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For the triangles HSP, DPS being each of them the given rectangle ABDC, therefore by taking away DBRVC common, there will remain the triangle RAV
SBR + VCP.
PROP. 102. PROB.
To find a point Pin an indefinite right line PQR
touching a given circle in Q, al which erecting PD at right angles to PR cutting the circle in E and D, bisecting ED in I, and drawing Il parallel to PR meeting the circle in F, so that drawing DF PF, the triangle DPF 80 formed may be a maximum.
Draw a tangent RCA at right angles to RP, then from R through the centre of the given circle draw RD, let fall DP at right angles to RQ then P is the point required.
For, draw a tangent ADB and complete the [? CP which is the greatest rectangle that can be inscribed in the right angled triangle ARB (prop. on b. 1.) and .. much greater than any other rectangle, having its angular point in the periphery of the given circle, because any rectangle so formed, is less than its similar one inscribed in the triangle, whence it is evident that the triangle PFD being half the square PC is the greatest possible.
PROB. 103. PROB.
To determine the locus of the point P so that if from
a given point E, EP be drawn and EL perpendicular to it to meet the right line 1 R given in position the angle ELP may be always equal to a given acute
angle. Fig. 98.
Draw EQ at right angles and ET parallel to MR and make QEN = to the given angle (N being in MR) through N draw a right line parallel to EQ, and it shah be the required locus.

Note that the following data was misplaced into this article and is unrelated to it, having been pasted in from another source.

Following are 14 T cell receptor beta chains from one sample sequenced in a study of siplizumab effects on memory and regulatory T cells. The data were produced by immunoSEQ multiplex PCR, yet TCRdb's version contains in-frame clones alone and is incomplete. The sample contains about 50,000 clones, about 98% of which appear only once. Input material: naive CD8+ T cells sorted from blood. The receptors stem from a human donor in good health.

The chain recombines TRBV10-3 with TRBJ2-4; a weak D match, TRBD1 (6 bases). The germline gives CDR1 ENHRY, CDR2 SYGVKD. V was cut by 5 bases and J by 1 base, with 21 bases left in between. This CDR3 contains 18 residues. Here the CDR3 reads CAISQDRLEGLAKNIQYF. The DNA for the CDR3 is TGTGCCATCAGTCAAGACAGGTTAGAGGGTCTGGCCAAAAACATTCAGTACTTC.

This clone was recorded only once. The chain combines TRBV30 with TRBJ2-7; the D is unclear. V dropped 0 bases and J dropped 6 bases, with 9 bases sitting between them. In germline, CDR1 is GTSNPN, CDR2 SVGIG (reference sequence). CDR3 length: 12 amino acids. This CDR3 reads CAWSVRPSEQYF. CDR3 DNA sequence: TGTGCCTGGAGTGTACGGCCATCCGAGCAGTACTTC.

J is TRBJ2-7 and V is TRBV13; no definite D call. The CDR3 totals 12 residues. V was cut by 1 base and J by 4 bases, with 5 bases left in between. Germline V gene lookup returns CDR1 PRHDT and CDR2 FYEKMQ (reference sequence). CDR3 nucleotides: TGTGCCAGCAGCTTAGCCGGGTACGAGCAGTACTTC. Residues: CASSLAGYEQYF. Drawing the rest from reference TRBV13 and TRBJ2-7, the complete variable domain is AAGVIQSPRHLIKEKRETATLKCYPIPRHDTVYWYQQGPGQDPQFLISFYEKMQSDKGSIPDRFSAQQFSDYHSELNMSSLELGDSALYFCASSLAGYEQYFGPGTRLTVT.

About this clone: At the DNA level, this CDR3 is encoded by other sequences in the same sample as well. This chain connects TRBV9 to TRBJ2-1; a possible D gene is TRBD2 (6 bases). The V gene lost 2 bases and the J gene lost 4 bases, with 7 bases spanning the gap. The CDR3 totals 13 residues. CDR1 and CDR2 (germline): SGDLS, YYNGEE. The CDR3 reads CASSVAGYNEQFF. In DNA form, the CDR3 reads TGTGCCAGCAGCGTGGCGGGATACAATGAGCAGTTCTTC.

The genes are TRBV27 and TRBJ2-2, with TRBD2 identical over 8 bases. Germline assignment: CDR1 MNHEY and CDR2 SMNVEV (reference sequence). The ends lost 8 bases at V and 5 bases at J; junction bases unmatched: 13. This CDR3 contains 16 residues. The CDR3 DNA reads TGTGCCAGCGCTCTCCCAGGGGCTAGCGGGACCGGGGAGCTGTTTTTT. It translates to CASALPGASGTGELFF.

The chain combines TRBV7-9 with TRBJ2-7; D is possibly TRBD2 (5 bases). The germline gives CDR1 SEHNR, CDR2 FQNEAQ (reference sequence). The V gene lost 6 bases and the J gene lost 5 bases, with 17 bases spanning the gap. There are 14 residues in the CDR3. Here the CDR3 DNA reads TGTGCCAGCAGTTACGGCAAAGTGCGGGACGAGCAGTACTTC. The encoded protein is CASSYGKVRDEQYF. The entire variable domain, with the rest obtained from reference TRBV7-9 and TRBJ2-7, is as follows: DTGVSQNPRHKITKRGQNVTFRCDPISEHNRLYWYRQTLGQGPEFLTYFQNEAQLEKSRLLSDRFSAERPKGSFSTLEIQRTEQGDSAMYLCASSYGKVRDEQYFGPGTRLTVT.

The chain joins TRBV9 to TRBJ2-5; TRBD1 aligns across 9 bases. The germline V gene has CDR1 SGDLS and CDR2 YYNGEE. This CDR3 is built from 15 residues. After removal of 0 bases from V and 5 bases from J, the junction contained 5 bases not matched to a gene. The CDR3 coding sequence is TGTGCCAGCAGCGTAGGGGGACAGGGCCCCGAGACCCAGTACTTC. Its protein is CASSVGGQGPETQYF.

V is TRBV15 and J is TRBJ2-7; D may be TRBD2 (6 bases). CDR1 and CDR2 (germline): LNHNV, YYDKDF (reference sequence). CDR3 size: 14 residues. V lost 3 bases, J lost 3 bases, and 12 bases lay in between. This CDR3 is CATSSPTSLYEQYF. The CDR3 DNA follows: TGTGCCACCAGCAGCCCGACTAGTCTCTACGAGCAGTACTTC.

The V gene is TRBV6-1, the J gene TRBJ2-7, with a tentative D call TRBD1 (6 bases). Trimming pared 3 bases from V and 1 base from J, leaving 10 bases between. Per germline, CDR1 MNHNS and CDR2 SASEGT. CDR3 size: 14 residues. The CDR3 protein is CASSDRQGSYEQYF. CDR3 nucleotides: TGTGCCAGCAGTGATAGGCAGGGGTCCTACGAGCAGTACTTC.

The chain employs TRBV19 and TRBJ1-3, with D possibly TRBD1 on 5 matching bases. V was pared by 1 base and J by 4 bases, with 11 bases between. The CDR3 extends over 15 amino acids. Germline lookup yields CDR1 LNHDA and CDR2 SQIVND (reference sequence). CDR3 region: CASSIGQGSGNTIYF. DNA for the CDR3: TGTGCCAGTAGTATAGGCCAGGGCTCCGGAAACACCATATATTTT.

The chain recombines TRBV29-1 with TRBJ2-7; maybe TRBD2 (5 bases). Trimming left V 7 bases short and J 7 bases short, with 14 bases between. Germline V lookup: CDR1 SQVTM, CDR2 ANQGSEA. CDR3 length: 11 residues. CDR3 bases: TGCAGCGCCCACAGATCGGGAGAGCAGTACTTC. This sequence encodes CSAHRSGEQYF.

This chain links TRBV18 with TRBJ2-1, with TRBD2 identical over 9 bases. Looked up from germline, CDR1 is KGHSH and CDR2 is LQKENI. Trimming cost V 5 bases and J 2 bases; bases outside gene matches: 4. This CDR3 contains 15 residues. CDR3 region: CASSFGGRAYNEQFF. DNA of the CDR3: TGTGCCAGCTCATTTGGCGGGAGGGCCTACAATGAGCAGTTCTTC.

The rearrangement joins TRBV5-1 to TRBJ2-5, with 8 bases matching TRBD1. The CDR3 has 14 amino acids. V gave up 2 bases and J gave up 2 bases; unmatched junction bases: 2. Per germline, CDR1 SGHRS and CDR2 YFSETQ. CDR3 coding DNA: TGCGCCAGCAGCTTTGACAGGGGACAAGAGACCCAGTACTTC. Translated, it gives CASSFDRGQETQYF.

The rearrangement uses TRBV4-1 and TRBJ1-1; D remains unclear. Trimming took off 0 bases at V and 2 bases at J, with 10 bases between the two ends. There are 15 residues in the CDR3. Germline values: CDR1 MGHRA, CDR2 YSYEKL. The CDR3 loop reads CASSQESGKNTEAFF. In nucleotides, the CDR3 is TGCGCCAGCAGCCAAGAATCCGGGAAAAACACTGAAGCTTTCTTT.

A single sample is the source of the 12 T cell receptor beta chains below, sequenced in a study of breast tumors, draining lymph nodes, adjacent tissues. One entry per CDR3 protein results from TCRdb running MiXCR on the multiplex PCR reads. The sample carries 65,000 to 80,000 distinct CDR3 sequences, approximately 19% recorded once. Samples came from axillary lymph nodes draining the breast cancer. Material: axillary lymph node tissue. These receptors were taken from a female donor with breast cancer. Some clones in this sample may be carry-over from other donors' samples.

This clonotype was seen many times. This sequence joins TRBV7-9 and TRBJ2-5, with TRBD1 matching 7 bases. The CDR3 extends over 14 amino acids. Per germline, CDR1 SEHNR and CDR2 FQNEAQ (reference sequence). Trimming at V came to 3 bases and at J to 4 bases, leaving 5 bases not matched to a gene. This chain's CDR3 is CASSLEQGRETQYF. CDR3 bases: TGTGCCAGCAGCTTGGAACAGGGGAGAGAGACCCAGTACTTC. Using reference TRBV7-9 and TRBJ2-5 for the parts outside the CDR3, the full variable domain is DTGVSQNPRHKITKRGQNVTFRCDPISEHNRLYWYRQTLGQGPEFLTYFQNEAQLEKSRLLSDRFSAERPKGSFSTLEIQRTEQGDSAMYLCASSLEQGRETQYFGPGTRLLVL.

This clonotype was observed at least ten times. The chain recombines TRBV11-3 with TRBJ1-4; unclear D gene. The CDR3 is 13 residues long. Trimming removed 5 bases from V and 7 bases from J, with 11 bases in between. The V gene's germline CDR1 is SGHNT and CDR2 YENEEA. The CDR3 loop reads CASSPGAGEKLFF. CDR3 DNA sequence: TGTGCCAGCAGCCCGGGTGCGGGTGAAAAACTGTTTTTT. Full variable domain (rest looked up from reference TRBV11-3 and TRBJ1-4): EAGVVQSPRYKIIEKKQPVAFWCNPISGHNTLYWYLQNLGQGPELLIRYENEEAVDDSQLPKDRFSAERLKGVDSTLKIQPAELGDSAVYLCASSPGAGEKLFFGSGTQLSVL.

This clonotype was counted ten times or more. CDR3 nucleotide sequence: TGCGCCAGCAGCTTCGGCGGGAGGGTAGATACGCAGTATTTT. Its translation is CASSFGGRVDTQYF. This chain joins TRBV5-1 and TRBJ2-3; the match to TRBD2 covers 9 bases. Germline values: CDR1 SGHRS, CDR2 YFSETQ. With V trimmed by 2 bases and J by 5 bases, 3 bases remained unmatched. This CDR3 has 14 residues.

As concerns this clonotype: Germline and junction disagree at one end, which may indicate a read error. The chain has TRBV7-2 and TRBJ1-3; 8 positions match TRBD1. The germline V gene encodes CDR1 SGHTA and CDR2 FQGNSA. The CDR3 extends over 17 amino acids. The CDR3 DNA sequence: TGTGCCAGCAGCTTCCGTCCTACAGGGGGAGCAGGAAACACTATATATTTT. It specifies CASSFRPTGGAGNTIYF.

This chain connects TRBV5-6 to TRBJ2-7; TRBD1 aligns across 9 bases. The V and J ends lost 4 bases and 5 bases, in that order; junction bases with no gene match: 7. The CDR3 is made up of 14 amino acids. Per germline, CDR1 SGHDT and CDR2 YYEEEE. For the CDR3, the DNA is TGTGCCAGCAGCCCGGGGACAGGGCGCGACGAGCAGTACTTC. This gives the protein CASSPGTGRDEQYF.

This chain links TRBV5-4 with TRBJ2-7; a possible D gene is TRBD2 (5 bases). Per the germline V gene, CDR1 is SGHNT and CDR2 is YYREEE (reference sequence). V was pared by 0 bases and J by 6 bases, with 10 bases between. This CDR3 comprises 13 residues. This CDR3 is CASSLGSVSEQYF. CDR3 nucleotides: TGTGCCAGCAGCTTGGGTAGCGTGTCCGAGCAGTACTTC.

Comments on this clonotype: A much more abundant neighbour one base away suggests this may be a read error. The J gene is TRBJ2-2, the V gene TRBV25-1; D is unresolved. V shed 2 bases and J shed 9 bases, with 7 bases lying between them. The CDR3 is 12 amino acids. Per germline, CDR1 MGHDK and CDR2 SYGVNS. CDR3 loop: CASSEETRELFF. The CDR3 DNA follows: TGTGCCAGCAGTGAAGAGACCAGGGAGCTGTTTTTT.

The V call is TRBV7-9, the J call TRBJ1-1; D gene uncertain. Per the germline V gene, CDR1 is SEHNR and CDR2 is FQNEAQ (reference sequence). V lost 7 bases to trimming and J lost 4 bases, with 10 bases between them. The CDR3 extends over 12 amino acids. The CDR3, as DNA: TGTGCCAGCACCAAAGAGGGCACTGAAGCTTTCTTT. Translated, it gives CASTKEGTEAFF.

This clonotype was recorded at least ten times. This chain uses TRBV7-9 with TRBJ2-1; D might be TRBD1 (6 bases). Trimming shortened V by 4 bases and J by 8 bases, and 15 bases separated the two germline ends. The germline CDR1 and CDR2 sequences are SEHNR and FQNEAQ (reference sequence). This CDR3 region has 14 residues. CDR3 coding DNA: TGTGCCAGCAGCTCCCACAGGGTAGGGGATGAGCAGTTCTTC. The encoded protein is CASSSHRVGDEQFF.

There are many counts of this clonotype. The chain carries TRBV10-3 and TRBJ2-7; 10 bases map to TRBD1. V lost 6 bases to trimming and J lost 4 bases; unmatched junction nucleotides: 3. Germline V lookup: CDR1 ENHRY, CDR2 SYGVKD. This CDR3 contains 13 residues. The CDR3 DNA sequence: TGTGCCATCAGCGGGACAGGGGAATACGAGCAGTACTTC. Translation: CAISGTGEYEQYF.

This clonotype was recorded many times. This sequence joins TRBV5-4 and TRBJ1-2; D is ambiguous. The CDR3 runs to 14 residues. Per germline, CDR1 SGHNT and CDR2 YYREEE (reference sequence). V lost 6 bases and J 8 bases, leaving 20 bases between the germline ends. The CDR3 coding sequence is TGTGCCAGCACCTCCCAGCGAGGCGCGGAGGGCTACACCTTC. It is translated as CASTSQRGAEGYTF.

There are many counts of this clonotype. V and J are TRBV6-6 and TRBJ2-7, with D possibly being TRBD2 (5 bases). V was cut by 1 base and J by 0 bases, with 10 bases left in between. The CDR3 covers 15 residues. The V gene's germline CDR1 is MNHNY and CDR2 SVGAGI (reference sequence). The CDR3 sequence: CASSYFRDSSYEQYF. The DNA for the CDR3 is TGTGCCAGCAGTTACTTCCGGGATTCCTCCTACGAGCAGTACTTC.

In NT assume any point P, and draw PL according to the proposition; on PL as diameter, describe a circle which must pass through E and N, because the angles at those points are right, and the angle QEN = ENP; but the angles ENP, ELP are = (prop. 23. b. 3. Elr.) ::. ENP = ELP = QEN the given angle, (by construction) and the point P is always in the same right line TN given by position,
THE DEFINITIONS OF THE FIFTH BOOK, AND THE SIXTH BOOK IN GENERAL TERMS.
PRINTED BY R. GRAISBERRY,
OF the former parts of this work that have been already before the public, a new and much improved edition shall be published in the course of the ensuing year.
There is also in a forward state a collection of Algebraic questions; comprising examples on each rule, in order, but most particularly on the application of Algebra to Geometry, which is certainly a desideratum at the
The Author having completely made himself up in the undergraduate course, intends to devote part of his time, in future, to pupils. His terms shall be found moderate; two or three reading in the same Class will be instructed at proportionately reduced prices. Application to be made to him personally, or by letter directed to him at 16, College.